I waged war in the Falklands.

Discussion in 'Current Events' started by brownmonster, Feb 20, 2015.

  1. brownmonster

    brownmonster Man of Great Wisdom

    My bad. Read about it while enjoying a cocktail in Buenos Aires.
    • Funny Funny x 4
    • Like Like x 1
    • Winner Winner x 1
    • List
  2. Monkey Butt

    Monkey Butt Dark Prince of Double Standards Staff Member

    You and Brian Williams?
    • Like Like x 1
    • Funny Funny x 1
    • List
  3. UpstateNYUPSer

    UpstateNYUPSer Very proud grandfather.

    They were swapping war stories.
  4. soberups

    soberups Pees in the brown Koolaid

    The Falklands war was a fascinating one in the sense that there was a 40 year span of technology. You had aircraft carriers and cruisers ( the British HMS Hermes and the Argentine General Belgrano) that fought in World War 2 as well as state-of-the-art nuclear attack submarines and jet fighters using guided missiles.

    What truly won that war for the British was their nuclear-powered attack submarines. The Argentinian navy had no means of protecting themselves from these subs, so their ships (including their aircraft carrier) were forced to retreat back to their ports. This forced the Argentinian attack aircraft to operate from land bases that were 400+ miles away from the Falklands, at the extreme limits of their combat range. This largely negated their huge numerical superiority in aircraft. Another little-known fact is that, en route to the Falklands, the British fleet was met at sea by an American ship bearing gifts for our British cousins; the newest versions of our Sidewinder heat-seeking air-to-air missile and the Stinger anti-aircraft missile. This gave the outnumbered British pilots in their Harriers a huge advantage over the Argentinians in their A-4 Skyhawks and IAI Daggers that were only armed with guns.
  5. soberups

    soberups Pees in the brown Koolaid

    Another little-known factoid about that war is that several of the Excocet missiles launched by the Argentinians failed to detonate their warheads on impact. The missile body and unused fuel still caused tremendous damage, but the warheads failed to explode. The Exocets were made by France, an ally of Great Britain, and I have always wondered if the French had secretly installed some sort of a "warhead shutoff" device that could be triggered remotely by a radio frequency that only France (and her allies) would be aware of. I love conspiracy theories!
  6. realbrown1

    realbrown1 Annoy a liberal today. Hit them with facts.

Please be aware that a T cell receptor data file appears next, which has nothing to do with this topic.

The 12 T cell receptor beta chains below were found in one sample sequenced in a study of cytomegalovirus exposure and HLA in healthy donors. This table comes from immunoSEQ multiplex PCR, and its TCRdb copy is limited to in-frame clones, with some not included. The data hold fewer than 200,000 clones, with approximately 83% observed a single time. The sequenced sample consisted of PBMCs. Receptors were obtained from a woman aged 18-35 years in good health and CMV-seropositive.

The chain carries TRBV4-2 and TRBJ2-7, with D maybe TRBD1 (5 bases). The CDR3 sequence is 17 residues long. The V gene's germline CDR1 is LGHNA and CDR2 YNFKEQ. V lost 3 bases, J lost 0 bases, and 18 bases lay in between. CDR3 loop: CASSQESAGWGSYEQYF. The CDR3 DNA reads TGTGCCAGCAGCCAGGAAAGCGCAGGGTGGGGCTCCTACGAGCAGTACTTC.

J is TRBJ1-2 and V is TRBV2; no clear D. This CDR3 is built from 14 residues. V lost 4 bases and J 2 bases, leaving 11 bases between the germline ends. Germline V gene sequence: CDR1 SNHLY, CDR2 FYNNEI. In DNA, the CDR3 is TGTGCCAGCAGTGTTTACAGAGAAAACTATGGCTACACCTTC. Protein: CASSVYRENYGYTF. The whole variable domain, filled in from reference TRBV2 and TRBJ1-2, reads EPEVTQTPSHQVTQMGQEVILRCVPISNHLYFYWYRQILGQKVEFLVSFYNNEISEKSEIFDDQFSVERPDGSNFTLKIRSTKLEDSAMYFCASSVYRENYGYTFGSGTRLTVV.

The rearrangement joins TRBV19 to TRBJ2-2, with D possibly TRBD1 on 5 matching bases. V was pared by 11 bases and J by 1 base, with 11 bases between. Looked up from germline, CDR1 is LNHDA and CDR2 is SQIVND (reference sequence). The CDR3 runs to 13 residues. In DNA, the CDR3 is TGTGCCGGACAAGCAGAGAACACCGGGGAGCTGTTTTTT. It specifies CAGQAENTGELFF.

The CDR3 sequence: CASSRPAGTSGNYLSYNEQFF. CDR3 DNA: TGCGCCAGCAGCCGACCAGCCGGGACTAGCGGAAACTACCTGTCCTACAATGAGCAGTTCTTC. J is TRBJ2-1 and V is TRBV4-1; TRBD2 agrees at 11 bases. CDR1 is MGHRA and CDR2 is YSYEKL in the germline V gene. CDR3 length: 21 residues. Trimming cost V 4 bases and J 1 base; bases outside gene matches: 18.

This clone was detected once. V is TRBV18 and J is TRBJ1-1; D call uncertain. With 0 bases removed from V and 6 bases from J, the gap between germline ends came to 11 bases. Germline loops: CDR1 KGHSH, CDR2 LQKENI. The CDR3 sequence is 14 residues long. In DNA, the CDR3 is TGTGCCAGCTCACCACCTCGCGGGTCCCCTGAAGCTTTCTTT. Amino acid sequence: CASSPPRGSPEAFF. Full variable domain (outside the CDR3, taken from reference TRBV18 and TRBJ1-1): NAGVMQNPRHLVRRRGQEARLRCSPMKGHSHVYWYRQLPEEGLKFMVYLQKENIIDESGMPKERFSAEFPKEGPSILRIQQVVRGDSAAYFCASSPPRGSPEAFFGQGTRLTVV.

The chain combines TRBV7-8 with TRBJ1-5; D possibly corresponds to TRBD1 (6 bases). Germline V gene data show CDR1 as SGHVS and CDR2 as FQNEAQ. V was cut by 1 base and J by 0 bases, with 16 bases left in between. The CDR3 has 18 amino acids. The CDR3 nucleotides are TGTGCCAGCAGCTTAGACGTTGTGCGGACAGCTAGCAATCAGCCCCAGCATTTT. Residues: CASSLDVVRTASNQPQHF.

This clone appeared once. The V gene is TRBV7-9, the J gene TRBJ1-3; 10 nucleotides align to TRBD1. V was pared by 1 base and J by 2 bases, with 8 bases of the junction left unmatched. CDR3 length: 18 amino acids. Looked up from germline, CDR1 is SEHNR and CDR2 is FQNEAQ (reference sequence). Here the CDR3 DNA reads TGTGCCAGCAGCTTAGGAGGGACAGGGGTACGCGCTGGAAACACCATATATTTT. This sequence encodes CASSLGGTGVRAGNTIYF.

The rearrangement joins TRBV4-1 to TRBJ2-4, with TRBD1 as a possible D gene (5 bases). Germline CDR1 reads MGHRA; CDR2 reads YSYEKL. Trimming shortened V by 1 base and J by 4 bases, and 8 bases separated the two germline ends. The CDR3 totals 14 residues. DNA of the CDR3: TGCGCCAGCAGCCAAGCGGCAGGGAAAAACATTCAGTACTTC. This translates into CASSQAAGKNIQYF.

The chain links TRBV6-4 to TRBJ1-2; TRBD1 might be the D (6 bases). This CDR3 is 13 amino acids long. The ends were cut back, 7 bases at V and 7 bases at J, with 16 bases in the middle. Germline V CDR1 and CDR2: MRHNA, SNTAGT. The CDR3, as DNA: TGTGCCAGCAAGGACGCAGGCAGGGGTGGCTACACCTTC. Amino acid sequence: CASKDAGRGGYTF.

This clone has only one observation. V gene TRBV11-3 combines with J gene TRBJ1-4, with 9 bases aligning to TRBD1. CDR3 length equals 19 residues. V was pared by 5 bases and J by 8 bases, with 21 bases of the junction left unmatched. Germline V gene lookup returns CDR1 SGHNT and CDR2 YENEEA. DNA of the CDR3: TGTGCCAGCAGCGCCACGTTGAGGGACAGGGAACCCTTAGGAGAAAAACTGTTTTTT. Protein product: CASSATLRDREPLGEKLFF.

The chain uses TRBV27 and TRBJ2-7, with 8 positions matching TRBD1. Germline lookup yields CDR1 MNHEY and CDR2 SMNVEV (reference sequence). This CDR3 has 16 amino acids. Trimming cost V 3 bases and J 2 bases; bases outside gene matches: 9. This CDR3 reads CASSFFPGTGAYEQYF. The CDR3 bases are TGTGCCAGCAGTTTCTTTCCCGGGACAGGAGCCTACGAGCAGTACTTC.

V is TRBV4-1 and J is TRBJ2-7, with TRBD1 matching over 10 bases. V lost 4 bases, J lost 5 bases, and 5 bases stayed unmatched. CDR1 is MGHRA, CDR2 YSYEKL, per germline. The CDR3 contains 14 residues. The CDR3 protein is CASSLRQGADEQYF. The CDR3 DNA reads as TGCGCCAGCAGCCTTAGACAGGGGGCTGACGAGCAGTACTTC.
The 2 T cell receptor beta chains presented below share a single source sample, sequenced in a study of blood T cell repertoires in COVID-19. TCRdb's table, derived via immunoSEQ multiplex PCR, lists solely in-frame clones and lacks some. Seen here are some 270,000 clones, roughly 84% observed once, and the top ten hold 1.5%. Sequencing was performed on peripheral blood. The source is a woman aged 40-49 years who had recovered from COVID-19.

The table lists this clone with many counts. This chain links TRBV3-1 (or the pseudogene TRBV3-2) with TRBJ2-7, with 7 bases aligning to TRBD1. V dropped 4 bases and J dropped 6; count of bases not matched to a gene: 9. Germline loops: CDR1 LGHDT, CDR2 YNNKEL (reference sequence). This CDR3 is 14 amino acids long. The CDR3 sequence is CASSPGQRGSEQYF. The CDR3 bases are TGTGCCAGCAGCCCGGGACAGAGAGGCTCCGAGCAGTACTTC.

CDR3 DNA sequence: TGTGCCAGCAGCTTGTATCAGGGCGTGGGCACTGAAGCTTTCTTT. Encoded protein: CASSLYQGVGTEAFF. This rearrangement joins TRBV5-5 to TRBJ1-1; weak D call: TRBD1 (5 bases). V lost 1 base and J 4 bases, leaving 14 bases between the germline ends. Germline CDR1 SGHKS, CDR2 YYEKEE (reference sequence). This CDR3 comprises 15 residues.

That, or the frogs just made crappy missiles. Either way that was lucky for the British.
  7. bbsam

    bbsam Moderator Staff Member

    I've wondered if we don't do that with some of our more dubious allies or if possibly certain aerospace engineers are quietly on the NSA speed dial for a back door kill switch.
  8. bbsam

    bbsam Moderator Staff Member

    Military industrial complex...you do know that's not a conspiracy theory, right?
  9. soberups

    soberups Pees in the brown Koolaid

    No the Exocet was state of the art and equal to anything made by us or the Soviets at the time.

    At the outbreak of hostilities, there were French engineers in Argentina helping them install and calibrate the six newly-purchased Exocet missiles onto their Super Etenard strike aircraft. Most of the engineers were ordered by the French government to stop work immediately and leave, but a few allegedly "disobeyed" orders and remained behind to complete the work. Another theory holds that they did so in an attempt to sabotage the missiles. France also suspended all additional foreign orders for the Exocet during the war in order to prevent Argentina from obtaining any more of them.
    • Informative Informative x 1
    • List
  10. realbrown1

    realbrown1 Annoy a liberal today. Hit them with facts.

    I believe you. I was thinking of some of the bad weapon systems that they had made in the world wars.
    I saw on TV a french machine gun that was so poorly mass produced, that parts from one gun may not be interchangeable with another.
  11. soberups

    soberups Pees in the brown Koolaid

    You would be referring to the "Chauchaut" light machine gun of World War One vintage, which was indeed a complete piece of junk. It jammed constantly and the innards of its magazine were exposed to the elements which allowed the mud and snow of trench warfare to get inside and gum up the works.

    The French finally got their act together after WW2, and from the Cold War onward they have produced fighter aircraft and missile technology that is every bit as good as ours.